Temple says:

There are many things I really like about Mozhi, and one is the very appropriate theme of language and communication. Jyothika in particular is wonderful at conveying so much by expression and sign, showing that language isn’t just about words.  So there are lots of really nice moments of communication and understanding or misunderstanding.

Prakash Raj is a delight, and I always like to see him do a bit more than his usual Prakash Dad or Prakash Bad roles. But this is Jyothika’s film in my opinion. She owns every moment she is on screen, and Archana is such a vivid character as result of her seemingly effortless performance. I was almost annoyed when Archana started to ‘speak’ via voiceover when Karthik found he understood her as she was so good at communicating without words. I’m not convinced by Prithviraj – I find he ranges from bland to adequate, and he only seemed to shift gears in a couple of scenes in this film.  Some of my reservations are down to the writing as everything is a bit too neat and too easy for Karthik. He adapts to people’s quirks and differences with barely a pause for breath, everyone instantly believes him and helps him with Archana, he learns sign language very quickly and with few errors, and almost turns into Mother Teresa. Archana’s personality was so complex and real that Karthik was flimsy in comparison, and he didn’t show much depth until quite late in the film.  Archana’s friend and colleague, Sheela (Swarnamalya) was a much more interesting character. Archana and Sheela were both bright capable women, and were a good balance for each other. The bromance between Viji and Karthik was a bit hit and miss due to me not finding Karthik particularly believable but has its moments. I was much happier when Viji found someone else to love (even if her wedding outfit was completely hideous)!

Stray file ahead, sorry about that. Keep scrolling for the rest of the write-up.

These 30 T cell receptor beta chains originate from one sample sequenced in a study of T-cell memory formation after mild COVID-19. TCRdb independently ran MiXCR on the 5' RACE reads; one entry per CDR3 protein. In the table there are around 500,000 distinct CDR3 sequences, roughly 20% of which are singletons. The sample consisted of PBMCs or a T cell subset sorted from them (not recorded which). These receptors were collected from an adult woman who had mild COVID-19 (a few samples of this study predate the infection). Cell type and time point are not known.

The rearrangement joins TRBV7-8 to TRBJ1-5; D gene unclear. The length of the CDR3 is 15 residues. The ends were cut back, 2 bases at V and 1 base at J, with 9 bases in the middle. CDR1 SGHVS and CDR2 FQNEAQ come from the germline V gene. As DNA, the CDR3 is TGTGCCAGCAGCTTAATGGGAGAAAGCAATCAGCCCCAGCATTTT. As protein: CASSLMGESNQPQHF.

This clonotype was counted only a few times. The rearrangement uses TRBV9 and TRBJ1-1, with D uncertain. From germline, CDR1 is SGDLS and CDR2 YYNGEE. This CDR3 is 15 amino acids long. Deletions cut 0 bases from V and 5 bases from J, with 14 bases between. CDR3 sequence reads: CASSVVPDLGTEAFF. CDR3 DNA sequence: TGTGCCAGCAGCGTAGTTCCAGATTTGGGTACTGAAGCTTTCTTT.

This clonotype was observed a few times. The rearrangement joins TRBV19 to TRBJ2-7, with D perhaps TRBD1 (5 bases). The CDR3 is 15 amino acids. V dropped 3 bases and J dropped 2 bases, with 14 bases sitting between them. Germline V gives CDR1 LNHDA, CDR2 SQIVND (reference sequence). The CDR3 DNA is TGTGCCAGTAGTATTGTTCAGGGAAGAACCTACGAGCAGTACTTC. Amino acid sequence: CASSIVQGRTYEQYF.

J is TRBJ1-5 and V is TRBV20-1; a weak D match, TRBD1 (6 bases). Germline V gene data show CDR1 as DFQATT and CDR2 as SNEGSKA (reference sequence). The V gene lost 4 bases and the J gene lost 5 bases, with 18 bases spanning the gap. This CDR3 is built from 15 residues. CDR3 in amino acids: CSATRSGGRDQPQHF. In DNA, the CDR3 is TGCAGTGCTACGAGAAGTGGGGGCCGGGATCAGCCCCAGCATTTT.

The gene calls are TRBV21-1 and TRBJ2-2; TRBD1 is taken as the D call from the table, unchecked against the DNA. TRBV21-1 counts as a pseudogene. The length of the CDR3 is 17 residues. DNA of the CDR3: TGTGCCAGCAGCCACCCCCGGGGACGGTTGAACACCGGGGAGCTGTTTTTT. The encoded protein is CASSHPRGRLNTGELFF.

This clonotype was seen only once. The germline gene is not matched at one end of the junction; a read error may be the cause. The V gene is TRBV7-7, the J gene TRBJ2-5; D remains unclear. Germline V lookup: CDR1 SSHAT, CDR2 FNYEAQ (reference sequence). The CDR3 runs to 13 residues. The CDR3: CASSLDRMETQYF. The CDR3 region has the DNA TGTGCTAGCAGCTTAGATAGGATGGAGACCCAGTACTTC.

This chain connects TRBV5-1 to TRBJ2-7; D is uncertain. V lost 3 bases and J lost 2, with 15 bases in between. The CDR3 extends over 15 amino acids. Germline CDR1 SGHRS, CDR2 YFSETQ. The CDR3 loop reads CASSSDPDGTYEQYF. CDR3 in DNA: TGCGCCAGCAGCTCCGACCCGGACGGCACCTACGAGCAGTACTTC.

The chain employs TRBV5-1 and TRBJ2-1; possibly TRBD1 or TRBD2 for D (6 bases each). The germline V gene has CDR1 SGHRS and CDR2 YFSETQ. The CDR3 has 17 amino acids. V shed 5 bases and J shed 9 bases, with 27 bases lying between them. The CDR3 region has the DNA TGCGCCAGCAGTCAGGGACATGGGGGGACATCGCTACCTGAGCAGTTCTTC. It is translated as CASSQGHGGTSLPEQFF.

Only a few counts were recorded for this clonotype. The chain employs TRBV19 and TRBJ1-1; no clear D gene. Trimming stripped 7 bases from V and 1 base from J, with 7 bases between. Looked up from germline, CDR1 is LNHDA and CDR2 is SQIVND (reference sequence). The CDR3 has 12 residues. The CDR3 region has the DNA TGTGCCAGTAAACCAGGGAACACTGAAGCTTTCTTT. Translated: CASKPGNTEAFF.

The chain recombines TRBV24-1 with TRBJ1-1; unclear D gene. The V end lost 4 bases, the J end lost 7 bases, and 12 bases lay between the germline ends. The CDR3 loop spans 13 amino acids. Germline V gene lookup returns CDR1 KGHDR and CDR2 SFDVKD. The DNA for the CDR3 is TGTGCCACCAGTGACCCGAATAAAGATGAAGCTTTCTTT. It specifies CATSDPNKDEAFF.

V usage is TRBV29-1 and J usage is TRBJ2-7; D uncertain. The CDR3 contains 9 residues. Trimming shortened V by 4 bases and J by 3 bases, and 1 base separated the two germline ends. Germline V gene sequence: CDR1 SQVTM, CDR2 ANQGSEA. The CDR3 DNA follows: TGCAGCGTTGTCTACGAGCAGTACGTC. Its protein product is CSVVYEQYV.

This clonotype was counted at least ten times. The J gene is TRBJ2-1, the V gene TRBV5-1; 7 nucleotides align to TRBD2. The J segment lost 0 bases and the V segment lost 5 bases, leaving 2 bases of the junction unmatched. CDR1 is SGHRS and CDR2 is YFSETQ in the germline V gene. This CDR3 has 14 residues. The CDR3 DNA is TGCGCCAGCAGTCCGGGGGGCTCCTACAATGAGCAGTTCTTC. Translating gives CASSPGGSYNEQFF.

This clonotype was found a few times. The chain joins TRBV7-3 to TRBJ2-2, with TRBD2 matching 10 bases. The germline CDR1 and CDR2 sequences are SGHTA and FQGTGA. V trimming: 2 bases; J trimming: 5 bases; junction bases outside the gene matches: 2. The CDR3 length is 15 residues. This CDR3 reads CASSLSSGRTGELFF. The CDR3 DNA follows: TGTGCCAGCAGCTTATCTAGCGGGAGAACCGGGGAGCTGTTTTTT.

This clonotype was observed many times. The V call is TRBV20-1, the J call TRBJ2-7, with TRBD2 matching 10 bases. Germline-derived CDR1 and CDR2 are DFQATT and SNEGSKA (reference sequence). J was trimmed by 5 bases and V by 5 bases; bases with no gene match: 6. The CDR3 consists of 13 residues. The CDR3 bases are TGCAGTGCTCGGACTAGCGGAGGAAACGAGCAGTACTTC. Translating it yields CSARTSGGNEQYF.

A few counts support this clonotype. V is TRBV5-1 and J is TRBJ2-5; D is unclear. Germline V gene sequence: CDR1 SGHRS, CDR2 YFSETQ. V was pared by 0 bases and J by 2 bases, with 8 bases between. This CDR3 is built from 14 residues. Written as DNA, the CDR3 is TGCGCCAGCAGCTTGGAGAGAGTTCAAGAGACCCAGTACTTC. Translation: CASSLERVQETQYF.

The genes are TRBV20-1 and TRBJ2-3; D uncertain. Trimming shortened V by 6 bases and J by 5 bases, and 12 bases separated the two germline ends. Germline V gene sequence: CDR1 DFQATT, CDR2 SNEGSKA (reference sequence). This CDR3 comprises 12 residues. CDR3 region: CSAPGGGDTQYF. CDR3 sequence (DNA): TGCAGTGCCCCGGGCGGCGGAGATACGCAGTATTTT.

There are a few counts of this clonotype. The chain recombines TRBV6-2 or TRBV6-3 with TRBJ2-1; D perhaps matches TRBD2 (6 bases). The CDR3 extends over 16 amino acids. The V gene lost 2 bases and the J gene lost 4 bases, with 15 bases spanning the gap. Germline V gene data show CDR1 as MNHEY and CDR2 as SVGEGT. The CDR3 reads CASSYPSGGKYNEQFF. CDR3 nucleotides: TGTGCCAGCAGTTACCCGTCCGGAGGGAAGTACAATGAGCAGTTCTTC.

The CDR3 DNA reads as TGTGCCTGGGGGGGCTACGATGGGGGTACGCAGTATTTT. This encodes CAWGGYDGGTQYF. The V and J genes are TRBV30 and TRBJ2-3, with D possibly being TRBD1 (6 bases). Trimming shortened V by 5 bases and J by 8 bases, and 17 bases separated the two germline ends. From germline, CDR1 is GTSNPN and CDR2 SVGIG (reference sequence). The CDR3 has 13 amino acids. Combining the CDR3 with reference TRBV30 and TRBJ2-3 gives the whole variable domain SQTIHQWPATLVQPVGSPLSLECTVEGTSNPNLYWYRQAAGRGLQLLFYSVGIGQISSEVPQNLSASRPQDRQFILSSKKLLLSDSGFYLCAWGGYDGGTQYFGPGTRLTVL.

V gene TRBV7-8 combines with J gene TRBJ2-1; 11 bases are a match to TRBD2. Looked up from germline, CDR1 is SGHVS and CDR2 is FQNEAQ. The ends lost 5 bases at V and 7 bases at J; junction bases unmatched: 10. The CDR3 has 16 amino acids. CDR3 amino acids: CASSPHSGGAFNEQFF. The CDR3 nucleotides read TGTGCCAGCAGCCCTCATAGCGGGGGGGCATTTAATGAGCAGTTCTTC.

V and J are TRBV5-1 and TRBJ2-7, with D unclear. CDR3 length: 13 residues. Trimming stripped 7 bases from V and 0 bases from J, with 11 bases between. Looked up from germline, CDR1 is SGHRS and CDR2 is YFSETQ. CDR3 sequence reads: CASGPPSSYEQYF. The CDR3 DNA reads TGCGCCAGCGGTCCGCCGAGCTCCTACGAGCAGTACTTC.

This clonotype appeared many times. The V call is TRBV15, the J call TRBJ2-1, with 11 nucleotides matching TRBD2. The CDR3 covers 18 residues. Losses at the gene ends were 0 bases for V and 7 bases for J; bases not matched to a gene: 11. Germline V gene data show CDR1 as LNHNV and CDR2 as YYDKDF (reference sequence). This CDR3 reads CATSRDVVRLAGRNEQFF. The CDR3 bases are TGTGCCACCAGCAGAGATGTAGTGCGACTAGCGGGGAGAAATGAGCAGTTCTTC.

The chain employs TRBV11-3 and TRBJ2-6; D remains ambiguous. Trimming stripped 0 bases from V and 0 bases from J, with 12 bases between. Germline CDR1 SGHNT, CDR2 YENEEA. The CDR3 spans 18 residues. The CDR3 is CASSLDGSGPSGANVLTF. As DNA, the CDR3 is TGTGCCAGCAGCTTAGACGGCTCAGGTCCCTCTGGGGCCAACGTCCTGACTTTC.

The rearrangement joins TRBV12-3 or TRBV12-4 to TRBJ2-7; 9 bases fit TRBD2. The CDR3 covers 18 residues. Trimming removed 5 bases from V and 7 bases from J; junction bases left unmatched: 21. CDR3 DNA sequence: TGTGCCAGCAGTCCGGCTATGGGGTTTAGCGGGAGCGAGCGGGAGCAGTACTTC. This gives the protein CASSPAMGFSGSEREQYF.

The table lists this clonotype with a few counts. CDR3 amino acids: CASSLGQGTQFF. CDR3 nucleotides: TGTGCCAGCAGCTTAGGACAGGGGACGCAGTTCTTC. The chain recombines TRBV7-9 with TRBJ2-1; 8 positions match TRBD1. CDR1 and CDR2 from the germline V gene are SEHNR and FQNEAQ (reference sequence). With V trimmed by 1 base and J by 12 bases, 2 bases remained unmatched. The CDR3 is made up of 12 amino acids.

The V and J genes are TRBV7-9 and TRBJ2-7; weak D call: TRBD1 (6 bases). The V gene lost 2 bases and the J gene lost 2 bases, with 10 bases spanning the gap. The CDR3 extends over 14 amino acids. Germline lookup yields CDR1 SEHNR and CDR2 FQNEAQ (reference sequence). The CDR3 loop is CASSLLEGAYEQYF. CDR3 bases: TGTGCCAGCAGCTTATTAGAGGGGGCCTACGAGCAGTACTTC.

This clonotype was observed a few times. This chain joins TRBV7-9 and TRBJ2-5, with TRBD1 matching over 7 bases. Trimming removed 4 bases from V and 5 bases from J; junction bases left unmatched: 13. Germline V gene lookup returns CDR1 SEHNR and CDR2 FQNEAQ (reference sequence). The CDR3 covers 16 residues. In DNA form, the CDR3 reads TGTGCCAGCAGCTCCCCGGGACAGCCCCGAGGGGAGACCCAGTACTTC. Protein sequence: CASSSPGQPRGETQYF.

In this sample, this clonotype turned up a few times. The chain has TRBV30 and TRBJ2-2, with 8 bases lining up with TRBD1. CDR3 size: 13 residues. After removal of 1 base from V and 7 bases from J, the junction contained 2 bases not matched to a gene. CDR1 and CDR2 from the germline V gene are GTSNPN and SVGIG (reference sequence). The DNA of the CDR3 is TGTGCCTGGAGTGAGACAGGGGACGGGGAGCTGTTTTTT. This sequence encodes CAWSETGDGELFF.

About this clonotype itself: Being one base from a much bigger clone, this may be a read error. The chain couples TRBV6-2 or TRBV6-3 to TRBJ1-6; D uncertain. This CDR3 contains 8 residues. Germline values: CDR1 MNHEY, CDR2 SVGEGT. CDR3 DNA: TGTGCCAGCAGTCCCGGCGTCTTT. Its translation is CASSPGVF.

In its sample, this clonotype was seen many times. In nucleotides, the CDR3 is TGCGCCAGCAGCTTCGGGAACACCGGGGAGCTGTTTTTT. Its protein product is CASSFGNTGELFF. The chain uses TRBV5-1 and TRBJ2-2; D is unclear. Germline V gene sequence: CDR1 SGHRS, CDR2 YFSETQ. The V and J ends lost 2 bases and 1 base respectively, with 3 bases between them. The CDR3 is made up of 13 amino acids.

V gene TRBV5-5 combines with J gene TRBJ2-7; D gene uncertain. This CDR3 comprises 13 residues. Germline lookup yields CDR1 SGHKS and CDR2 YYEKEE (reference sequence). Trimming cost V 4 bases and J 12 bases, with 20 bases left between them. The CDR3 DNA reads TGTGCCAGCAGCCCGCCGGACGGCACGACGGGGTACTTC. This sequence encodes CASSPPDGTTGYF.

Unfortunately most of the comedy is dire. I found myself speculating, quite against my will, as to what Brahmi could have seen when Prakash Raj’s towel dropped that would have him almost hospitalised with conniptions. There are fat jokes, Prithviraj hamming it up in a wheelchair and other really dumb schoolboy stuff that was tedious and unnecessary.

See it for an interesting story idea, Jyothika in brilliant form, and Prakash Raj kicking his heels up in a fun role. 3 1/2 stars.